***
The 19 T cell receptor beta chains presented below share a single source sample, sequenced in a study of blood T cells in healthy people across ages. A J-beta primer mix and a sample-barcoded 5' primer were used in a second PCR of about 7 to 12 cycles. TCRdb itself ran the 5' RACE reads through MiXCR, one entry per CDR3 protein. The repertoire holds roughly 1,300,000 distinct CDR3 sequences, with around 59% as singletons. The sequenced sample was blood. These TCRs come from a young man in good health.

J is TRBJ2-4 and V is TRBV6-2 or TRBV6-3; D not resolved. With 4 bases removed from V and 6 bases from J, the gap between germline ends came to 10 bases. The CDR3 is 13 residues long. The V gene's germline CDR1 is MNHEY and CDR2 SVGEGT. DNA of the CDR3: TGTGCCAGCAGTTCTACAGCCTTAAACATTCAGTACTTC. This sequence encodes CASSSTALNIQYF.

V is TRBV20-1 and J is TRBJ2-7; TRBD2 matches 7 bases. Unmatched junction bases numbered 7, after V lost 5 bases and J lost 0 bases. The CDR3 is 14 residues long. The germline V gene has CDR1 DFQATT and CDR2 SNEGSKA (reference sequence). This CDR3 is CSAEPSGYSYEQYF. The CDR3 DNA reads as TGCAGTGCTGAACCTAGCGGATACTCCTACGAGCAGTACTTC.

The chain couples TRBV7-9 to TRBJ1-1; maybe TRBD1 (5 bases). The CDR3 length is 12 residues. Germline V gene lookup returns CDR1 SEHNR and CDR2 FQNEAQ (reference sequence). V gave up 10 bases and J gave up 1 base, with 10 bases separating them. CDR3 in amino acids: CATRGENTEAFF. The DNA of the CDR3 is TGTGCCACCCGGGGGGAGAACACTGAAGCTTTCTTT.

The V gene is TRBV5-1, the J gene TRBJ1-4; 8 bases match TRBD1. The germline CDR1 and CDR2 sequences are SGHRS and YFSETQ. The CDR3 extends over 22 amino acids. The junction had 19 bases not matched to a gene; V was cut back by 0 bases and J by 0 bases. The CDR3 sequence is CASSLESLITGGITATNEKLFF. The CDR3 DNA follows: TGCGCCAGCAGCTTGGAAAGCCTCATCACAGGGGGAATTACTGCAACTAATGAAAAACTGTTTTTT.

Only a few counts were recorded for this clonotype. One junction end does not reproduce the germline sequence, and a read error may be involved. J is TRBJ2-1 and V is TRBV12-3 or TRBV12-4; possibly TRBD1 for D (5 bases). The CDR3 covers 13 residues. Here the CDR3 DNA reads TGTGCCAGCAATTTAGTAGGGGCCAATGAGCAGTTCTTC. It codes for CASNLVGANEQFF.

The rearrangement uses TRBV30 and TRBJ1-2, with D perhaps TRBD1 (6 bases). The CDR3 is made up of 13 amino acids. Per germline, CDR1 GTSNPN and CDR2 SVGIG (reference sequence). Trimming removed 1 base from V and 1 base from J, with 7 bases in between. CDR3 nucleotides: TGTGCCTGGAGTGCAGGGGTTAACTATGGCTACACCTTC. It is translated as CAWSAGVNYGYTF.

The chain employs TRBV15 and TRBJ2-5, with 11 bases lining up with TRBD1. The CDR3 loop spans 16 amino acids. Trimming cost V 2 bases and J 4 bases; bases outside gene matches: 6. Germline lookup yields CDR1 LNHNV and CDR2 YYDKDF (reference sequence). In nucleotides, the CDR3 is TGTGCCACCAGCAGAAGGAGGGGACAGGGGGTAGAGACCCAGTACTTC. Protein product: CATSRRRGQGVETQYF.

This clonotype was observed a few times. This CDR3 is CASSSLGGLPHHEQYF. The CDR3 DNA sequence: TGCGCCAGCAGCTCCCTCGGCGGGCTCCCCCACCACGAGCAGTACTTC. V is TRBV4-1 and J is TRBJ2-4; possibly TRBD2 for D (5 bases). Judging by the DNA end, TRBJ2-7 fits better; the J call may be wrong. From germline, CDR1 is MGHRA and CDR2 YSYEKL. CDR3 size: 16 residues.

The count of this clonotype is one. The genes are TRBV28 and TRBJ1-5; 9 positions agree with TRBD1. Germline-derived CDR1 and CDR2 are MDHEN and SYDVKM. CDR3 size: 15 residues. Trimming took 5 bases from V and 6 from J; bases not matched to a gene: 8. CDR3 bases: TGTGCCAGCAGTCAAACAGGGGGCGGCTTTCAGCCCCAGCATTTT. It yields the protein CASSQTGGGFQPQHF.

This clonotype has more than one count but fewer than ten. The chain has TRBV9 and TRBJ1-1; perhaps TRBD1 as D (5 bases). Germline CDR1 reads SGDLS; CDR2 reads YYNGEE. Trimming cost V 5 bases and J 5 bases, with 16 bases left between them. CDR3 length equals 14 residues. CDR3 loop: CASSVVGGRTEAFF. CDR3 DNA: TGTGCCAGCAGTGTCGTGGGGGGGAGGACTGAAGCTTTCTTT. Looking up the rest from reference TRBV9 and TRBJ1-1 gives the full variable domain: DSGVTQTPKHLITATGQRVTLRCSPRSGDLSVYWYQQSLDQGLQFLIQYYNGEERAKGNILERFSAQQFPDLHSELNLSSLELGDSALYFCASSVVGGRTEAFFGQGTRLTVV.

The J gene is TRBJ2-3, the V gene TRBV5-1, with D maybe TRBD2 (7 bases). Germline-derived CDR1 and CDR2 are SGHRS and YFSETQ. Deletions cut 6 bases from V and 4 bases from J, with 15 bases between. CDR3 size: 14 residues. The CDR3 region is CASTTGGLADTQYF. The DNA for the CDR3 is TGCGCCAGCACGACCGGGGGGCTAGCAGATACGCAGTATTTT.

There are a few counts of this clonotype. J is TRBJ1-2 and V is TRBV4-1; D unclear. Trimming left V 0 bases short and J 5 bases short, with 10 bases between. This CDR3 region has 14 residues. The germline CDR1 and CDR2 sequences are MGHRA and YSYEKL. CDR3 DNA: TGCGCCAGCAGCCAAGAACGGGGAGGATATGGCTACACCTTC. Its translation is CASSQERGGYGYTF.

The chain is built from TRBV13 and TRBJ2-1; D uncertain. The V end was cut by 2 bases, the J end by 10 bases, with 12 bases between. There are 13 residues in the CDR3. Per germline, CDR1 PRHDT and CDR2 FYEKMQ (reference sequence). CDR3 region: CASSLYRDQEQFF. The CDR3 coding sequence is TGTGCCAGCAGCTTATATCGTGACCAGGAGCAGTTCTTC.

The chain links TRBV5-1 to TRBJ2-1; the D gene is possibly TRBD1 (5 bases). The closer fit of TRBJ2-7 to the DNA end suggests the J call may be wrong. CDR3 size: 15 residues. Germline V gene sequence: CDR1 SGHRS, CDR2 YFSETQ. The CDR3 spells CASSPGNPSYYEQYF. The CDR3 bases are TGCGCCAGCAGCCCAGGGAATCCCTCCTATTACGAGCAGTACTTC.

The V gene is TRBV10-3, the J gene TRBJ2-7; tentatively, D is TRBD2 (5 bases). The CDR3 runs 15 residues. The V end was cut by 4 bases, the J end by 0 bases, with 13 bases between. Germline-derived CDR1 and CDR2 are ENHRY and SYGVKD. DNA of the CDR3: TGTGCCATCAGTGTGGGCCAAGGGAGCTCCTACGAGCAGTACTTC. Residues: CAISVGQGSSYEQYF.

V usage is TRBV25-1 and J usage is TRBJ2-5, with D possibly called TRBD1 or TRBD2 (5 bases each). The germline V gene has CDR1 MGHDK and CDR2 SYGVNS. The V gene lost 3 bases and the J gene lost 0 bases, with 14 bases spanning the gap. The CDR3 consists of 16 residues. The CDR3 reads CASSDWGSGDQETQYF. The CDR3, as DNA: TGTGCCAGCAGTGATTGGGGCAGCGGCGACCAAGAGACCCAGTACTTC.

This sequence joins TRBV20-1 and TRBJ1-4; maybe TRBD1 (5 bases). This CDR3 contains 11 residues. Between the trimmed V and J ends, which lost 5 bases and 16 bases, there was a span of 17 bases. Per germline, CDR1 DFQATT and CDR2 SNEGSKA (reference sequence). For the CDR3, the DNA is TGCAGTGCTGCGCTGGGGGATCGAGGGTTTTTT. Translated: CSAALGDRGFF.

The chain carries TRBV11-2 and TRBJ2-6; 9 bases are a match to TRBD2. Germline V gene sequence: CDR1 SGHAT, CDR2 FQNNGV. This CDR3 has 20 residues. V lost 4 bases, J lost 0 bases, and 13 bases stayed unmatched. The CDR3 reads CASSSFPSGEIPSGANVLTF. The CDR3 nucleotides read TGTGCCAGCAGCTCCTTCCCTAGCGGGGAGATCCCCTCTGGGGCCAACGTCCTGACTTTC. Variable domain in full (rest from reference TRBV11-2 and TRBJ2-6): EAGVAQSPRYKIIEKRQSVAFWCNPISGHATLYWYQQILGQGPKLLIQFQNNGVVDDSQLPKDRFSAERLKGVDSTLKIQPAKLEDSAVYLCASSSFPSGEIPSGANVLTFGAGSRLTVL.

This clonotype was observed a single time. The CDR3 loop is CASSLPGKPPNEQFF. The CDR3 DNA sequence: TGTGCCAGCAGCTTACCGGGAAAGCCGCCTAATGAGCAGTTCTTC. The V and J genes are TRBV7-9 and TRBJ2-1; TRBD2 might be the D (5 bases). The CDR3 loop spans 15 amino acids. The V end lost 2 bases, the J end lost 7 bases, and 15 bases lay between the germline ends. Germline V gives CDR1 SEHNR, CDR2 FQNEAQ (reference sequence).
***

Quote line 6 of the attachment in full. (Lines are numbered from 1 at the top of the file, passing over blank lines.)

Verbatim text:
Only a few counts were recorded for this clonotype. One junction end does not reproduce the germline sequence, and a read error may be involved. J is TRBJ2-1 and V is TRBV12-3 or TRBV12-4; possibly TRBD1 for D (5 bases). The CDR3 covers 13 residues. Here the CDR3 DNA reads TGTGCCAGCAATTTAGTAGGGGCCAATGAGCAGTTCTTC. It codes for CASNLVGANEQFF.